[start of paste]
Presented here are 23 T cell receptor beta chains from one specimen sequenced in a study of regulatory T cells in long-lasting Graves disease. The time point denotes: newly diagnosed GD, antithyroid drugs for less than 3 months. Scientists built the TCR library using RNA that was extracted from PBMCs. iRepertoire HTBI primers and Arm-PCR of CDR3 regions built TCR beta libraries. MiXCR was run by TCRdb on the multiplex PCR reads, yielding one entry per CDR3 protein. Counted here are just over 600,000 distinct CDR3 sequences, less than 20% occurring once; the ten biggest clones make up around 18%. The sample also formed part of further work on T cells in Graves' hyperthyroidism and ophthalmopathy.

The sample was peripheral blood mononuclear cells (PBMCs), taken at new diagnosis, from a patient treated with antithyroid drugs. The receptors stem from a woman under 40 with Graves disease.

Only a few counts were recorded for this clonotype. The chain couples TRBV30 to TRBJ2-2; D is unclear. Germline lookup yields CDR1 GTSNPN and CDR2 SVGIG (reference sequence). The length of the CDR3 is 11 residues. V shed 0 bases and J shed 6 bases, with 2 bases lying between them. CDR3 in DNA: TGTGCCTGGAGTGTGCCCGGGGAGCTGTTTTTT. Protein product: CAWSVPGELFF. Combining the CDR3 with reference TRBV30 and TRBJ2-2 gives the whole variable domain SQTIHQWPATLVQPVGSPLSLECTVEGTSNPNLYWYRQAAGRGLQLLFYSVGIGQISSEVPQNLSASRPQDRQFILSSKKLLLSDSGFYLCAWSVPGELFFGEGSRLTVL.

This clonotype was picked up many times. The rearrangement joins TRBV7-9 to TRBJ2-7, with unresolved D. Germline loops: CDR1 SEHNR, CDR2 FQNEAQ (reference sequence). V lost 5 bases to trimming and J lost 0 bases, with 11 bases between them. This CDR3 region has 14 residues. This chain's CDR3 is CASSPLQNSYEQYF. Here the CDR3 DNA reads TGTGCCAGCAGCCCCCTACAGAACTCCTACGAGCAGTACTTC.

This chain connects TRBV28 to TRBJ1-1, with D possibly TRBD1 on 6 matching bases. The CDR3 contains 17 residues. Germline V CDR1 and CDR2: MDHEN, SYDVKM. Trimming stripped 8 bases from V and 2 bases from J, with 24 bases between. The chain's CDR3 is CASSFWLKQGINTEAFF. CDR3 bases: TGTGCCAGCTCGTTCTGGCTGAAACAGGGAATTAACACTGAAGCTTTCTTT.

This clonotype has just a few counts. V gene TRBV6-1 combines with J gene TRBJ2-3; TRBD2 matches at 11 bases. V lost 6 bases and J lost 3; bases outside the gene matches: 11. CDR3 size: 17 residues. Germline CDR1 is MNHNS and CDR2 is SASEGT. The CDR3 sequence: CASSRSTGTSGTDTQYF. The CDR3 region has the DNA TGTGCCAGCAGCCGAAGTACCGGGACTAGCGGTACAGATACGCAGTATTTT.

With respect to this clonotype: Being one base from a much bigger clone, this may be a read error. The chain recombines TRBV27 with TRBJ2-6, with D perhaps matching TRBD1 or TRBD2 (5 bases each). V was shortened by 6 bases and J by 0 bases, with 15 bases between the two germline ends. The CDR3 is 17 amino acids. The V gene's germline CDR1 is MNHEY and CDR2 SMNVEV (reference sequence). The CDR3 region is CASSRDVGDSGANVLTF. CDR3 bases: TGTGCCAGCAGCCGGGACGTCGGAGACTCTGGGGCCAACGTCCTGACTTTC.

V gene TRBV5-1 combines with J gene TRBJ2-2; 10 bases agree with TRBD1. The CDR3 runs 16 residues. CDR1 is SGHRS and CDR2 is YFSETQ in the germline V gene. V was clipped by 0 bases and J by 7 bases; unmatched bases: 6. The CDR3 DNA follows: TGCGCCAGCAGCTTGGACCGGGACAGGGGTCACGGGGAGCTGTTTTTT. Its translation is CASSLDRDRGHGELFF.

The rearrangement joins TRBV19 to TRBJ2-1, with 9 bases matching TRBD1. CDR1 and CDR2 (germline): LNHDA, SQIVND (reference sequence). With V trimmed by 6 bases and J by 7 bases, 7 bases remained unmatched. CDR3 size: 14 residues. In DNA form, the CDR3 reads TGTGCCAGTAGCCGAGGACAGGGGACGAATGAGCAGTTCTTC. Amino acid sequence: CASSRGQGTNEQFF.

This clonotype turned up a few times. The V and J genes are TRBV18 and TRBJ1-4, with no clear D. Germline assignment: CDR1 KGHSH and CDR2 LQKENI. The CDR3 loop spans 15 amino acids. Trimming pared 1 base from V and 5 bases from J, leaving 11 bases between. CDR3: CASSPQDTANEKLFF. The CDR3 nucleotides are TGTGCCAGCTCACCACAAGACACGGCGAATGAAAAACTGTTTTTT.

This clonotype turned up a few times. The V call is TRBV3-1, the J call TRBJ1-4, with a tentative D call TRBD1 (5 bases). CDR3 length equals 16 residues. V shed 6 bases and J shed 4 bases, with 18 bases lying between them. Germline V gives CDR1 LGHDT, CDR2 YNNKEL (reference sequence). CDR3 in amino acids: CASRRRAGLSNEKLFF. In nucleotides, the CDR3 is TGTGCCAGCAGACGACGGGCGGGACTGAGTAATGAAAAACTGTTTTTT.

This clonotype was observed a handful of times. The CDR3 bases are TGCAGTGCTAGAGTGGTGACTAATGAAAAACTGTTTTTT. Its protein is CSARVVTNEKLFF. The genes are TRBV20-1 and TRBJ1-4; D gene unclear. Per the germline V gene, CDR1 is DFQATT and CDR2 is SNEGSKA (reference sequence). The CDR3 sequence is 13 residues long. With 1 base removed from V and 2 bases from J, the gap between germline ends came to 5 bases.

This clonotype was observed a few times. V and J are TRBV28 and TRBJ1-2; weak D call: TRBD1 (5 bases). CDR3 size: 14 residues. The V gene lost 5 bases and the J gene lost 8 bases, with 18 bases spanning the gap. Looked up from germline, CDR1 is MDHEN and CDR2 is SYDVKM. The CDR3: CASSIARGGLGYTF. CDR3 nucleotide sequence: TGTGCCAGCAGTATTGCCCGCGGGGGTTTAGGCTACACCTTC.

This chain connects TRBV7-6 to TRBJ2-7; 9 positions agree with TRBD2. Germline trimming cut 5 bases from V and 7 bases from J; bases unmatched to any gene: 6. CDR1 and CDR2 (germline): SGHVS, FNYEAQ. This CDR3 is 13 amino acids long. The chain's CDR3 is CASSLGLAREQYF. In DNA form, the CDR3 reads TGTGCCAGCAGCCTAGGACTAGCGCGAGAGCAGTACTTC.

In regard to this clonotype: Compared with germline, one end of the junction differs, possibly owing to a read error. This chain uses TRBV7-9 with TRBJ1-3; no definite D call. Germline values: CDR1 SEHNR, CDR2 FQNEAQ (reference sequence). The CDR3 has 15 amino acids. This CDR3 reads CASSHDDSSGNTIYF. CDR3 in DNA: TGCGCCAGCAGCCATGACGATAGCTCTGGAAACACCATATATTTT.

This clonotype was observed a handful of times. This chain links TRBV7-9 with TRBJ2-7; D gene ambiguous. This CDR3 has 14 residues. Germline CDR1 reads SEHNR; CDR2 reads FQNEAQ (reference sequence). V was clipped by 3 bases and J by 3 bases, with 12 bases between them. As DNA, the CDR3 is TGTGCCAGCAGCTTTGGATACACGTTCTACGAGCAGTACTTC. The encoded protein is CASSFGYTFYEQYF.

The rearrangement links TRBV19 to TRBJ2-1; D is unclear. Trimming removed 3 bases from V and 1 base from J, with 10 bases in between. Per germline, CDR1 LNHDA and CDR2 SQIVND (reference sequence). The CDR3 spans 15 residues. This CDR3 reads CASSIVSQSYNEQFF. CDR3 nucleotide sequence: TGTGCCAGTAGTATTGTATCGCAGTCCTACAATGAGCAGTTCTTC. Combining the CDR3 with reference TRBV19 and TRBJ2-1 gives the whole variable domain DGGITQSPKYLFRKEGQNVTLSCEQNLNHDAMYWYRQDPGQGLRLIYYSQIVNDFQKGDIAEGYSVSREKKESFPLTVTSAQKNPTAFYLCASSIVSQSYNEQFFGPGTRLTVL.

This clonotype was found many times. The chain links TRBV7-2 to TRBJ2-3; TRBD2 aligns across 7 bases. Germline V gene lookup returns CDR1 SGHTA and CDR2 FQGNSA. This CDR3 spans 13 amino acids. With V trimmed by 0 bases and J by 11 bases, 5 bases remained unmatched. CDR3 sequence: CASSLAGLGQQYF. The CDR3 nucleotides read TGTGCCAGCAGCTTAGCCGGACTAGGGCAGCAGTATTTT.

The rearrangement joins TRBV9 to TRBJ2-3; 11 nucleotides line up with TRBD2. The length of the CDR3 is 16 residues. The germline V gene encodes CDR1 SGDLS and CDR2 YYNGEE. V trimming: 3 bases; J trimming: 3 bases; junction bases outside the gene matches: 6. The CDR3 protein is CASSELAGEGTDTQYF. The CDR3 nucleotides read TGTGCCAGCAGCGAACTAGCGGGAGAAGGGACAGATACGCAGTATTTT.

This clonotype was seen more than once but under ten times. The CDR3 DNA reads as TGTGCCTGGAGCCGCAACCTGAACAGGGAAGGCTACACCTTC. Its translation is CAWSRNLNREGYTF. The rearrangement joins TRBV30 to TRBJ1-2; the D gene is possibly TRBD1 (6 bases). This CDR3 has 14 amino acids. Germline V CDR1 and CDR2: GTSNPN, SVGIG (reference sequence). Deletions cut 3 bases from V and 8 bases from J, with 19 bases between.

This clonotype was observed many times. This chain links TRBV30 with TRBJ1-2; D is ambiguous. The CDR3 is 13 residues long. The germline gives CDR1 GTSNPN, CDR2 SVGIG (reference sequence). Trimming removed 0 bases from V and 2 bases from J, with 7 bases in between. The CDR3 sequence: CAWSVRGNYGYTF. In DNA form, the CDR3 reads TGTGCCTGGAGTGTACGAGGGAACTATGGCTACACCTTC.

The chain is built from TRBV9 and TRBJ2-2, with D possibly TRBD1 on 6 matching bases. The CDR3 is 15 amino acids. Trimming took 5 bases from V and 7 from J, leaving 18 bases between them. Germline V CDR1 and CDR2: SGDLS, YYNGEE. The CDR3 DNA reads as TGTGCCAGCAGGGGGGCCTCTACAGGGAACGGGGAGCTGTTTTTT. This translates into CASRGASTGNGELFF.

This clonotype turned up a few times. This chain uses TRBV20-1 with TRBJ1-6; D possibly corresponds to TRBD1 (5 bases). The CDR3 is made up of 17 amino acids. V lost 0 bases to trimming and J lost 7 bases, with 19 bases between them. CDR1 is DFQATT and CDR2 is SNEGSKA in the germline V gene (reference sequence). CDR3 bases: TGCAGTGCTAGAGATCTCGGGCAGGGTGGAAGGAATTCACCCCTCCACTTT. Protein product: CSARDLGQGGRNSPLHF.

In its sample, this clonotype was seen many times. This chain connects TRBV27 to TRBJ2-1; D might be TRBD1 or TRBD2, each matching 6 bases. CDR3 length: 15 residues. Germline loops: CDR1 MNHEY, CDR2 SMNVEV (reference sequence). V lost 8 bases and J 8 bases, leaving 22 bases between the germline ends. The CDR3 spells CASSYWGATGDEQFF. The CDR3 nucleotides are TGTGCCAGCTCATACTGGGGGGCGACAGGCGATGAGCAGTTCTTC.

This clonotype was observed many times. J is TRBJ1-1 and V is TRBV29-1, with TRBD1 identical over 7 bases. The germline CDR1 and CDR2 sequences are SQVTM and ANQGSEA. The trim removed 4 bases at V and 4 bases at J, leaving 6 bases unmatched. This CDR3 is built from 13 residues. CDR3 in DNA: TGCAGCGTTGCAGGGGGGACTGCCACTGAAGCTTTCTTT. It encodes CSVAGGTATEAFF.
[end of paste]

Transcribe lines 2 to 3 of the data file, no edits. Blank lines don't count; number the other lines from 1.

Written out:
The sample was peripheral blood mononuclear cells (PBMCs), taken at new diagnosis, from a patient treated with antithyroid drugs. The receptors stem from a woman under 40 with Graves disease.

Only a few counts were recorded for this clonotype. The chain couples TRBV30 to TRBJ2-2; D is unclear. Germline lookup yields CDR1 GTSNPN and CDR2 SVGIG (reference sequence). The length of the CDR3 is 11 residues. V shed 0 bases and J shed 6 bases, with 2 bases lying between them. CDR3 in DNA: TGTGCCTGGAGTGTGCCCGGGGAGCTGTTTTTT. Protein product: CAWSVPGELFF. Combining the CDR3 with reference TRBV30 and TRBJ2-2 gives the whole variable domain SQTIHQWPATLVQPVGSPLSLECTVEGTSNPNLYWYRQAAGRGLQLLFYSVGIGQISSEVPQNLSASRPQDRQFILSSKKLLLSDSGFYLCAWSVPGELFFGEGSRLTVL.